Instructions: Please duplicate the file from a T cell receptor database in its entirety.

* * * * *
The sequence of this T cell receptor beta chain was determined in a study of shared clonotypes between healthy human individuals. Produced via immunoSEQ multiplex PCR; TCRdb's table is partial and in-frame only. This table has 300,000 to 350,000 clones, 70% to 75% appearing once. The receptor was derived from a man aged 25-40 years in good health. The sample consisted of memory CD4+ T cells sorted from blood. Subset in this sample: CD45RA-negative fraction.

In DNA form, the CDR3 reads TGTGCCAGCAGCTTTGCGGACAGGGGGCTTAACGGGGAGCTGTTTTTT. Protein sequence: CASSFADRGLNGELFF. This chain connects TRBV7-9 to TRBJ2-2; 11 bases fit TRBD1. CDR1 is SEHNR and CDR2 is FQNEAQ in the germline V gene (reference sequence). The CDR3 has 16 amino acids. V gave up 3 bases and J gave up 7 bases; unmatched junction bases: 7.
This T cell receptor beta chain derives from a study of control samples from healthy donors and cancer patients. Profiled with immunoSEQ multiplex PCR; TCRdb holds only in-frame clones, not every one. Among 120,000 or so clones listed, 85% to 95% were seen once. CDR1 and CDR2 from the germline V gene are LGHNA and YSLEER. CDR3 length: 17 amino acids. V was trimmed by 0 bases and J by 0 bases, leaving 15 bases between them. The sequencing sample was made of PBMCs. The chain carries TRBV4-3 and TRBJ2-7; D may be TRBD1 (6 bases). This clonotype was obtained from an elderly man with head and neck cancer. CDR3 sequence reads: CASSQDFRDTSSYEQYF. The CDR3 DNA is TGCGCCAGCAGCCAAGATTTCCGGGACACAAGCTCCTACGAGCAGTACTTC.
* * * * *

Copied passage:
The sequence of this T cell receptor beta chain was determined in a study of shared clonotypes between healthy human individuals. Produced via immunoSEQ multiplex PCR; TCRdb's table is partial and in-frame only. This table has 300,000 to 350,000 clones, 70% to 75% appearing once. The receptor was derived from a man aged 25-40 years in good health. The sample consisted of memory CD4+ T cells sorted from blood. Subset in this sample: CD45RA-negative fraction.

In DNA form, the CDR3 reads TGTGCCAGCAGCTTTGCGGACAGGGGGCTTAACGGGGAGCTGTTTTTT. Protein sequence: CASSFADRGLNGELFF. This chain connects TRBV7-9 to TRBJ2-2; 11 bases fit TRBD1. CDR1 is SEHNR and CDR2 is FQNEAQ in the germline V gene (reference sequence). The CDR3 has 16 amino acids. V gave up 3 bases and J gave up 7 bases; unmatched junction bases: 7.
This T cell receptor beta chain derives from a study of control samples from healthy donors and cancer patients. Profiled with immunoSEQ multiplex PCR; TCRdb holds only in-frame clones, not every one. Among 120,000 or so clones listed, 85% to 95% were seen once. CDR1 and CDR2 from the germline V gene are LGHNA and YSLEER. CDR3 length: 17 amino acids. V was trimmed by 0 bases and J by 0 bases, leaving 15 bases between them. The sequencing sample was made of PBMCs. The chain carries TRBV4-3 and TRBJ2-7; D may be TRBD1 (6 bases). This clonotype was obtained from an elderly man with head and neck cancer. CDR3 sequence reads: CASSQDFRDTSSYEQYF. The CDR3 DNA is TGCGCCAGCAGCCAAGATTTCCGGGACACAAGCTCCTACGAGCAGTACTTC.